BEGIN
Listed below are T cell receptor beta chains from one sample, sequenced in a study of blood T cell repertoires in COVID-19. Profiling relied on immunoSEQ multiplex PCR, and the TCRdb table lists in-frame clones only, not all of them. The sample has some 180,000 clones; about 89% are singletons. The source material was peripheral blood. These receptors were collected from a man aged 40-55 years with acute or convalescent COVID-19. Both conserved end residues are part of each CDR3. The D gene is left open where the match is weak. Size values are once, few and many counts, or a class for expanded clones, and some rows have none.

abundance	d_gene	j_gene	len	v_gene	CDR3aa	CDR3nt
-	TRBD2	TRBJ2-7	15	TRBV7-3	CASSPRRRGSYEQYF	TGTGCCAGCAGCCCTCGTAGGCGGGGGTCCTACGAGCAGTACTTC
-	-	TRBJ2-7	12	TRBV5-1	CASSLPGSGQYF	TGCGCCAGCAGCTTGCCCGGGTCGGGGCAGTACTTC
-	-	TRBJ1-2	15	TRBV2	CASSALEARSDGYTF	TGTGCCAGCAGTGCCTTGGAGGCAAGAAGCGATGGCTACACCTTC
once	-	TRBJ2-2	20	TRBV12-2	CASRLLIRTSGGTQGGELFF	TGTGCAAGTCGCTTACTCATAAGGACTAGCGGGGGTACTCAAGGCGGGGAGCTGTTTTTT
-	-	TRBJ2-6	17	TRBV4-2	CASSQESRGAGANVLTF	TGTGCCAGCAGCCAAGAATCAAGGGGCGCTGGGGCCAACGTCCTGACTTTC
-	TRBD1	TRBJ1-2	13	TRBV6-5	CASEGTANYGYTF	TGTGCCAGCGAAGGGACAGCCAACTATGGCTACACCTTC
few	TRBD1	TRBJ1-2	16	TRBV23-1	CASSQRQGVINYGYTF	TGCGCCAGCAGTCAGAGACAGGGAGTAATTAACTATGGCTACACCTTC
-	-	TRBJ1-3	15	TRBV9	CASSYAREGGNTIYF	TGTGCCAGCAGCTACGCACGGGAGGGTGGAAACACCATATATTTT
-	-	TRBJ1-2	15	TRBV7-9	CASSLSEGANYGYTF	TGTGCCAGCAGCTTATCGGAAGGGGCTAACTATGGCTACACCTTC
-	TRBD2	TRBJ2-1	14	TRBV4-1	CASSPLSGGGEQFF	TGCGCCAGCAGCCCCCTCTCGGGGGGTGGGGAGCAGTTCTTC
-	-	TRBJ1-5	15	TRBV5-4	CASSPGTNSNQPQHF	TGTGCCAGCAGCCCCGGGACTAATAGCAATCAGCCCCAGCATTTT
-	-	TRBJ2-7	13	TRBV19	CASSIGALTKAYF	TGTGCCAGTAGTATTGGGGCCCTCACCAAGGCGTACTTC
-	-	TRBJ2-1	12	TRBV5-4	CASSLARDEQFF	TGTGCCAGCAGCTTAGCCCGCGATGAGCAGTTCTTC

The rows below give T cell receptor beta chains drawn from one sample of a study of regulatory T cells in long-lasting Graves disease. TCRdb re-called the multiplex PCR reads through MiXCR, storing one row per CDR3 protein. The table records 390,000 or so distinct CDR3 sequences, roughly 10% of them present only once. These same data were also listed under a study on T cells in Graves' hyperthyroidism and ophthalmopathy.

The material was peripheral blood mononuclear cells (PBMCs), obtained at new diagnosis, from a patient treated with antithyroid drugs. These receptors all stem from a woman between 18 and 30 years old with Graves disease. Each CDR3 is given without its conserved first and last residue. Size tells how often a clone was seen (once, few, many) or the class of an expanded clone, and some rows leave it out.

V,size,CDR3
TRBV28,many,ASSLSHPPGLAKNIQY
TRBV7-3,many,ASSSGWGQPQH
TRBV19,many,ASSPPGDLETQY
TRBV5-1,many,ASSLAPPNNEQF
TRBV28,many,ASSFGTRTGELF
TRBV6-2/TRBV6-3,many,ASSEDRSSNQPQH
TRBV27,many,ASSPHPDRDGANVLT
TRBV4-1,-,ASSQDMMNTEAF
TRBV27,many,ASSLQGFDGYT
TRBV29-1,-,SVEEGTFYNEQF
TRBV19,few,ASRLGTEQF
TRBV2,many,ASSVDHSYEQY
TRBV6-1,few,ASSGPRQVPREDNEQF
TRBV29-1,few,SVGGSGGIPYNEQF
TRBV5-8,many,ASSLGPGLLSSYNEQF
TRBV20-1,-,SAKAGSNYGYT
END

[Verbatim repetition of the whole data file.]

Listed below are T cell receptor beta chains from one sample, sequenced in a study of blood T cell repertoires in COVID-19. Profiling relied on immunoSEQ multiplex PCR, and the TCRdb table lists in-frame clones only, not all of them. The sample has some 180,000 clones; about 89% are singletons. The source material was peripheral blood. These receptors were collected from a man aged 40-55 years with acute or convalescent COVID-19. Both conserved end residues are part of each CDR3. The D gene is left open where the match is weak. Size values are once, few and many counts, or a class for expanded clones, and some rows have none.

abundance	d_gene	j_gene	len	v_gene	CDR3aa	CDR3nt
-	TRBD2	TRBJ2-7	15	TRBV7-3	CASSPRRRGSYEQYF	TGTGCCAGCAGCCCTCGTAGGCGGGGGTCCTACGAGCAGTACTTC
-	-	TRBJ2-7	12	TRBV5-1	CASSLPGSGQYF	TGCGCCAGCAGCTTGCCCGGGTCGGGGCAGTACTTC
-	-	TRBJ1-2	15	TRBV2	CASSALEARSDGYTF	TGTGCCAGCAGTGCCTTGGAGGCAAGAAGCGATGGCTACACCTTC
once	-	TRBJ2-2	20	TRBV12-2	CASRLLIRTSGGTQGGELFF	TGTGCAAGTCGCTTACTCATAAGGACTAGCGGGGGTACTCAAGGCGGGGAGCTGTTTTTT
-	-	TRBJ2-6	17	TRBV4-2	CASSQESRGAGANVLTF	TGTGCCAGCAGCCAAGAATCAAGGGGCGCTGGGGCCAACGTCCTGACTTTC
-	TRBD1	TRBJ1-2	13	TRBV6-5	CASEGTANYGYTF	TGTGCCAGCGAAGGGACAGCCAACTATGGCTACACCTTC
few	TRBD1	TRBJ1-2	16	TRBV23-1	CASSQRQGVINYGYTF	TGCGCCAGCAGTCAGAGACAGGGAGTAATTAACTATGGCTACACCTTC
-	-	TRBJ1-3	15	TRBV9	CASSYAREGGNTIYF	TGTGCCAGCAGCTACGCACGGGAGGGTGGAAACACCATATATTTT
-	-	TRBJ1-2	15	TRBV7-9	CASSLSEGANYGYTF	TGTGCCAGCAGCTTATCGGAAGGGGCTAACTATGGCTACACCTTC
-	TRBD2	TRBJ2-1	14	TRBV4-1	CASSPLSGGGEQFF	TGCGCCAGCAGCCCCCTCTCGGGGGGTGGGGAGCAGTTCTTC
-	-	TRBJ1-5	15	TRBV5-4	CASSPGTNSNQPQHF	TGTGCCAGCAGCCCCGGGACTAATAGCAATCAGCCCCAGCATTTT
-	-	TRBJ2-7	13	TRBV19	CASSIGALTKAYF	TGTGCCAGTAGTATTGGGGCCCTCACCAAGGCGTACTTC
-	-	TRBJ2-1	12	TRBV5-4	CASSLARDEQFF	TGTGCCAGCAGCTTAGCCCGCGATGAGCAGTTCTTC

The rows below give T cell receptor beta chains drawn from one sample of a study of regulatory T cells in long-lasting Graves disease. TCRdb re-called the multiplex PCR reads through MiXCR, storing one row per CDR3 protein. The table records 390,000 or so distinct CDR3 sequences, roughly 10% of them present only once. These same data were also listed under a study on T cells in Graves' hyperthyroidism and ophthalmopathy.

The material was peripheral blood mononuclear cells (PBMCs), obtained at new diagnosis, from a patient treated with antithyroid drugs. These receptors all stem from a woman between 18 and 30 years old with Graves disease. Each CDR3 is given without its conserved first and last residue. Size tells how often a clone was seen (once, few, many) or the class of an expanded clone, and some rows leave it out.

V,size,CDR3
TRBV28,many,ASSLSHPPGLAKNIQY
TRBV7-3,many,ASSSGWGQPQH
TRBV19,many,ASSPPGDLETQY
TRBV5-1,many,ASSLAPPNNEQF
TRBV28,many,ASSFGTRTGELF
TRBV6-2/TRBV6-3,many,ASSEDRSSNQPQH
TRBV27,many,ASSPHPDRDGANVLT
TRBV4-1,-,ASSQDMMNTEAF
TRBV27,many,ASSLQGFDGYT
TRBV29-1,-,SVEEGTFYNEQF
TRBV19,few,ASRLGTEQF
TRBV2,many,ASSVDHSYEQY
TRBV6-1,few,ASSGPRQVPREDNEQF
TRBV29-1,few,SVGGSGGIPYNEQF
TRBV5-8,many,ASSLGPGLLSSYNEQF
TRBV20-1,-,SAKAGSNYGYT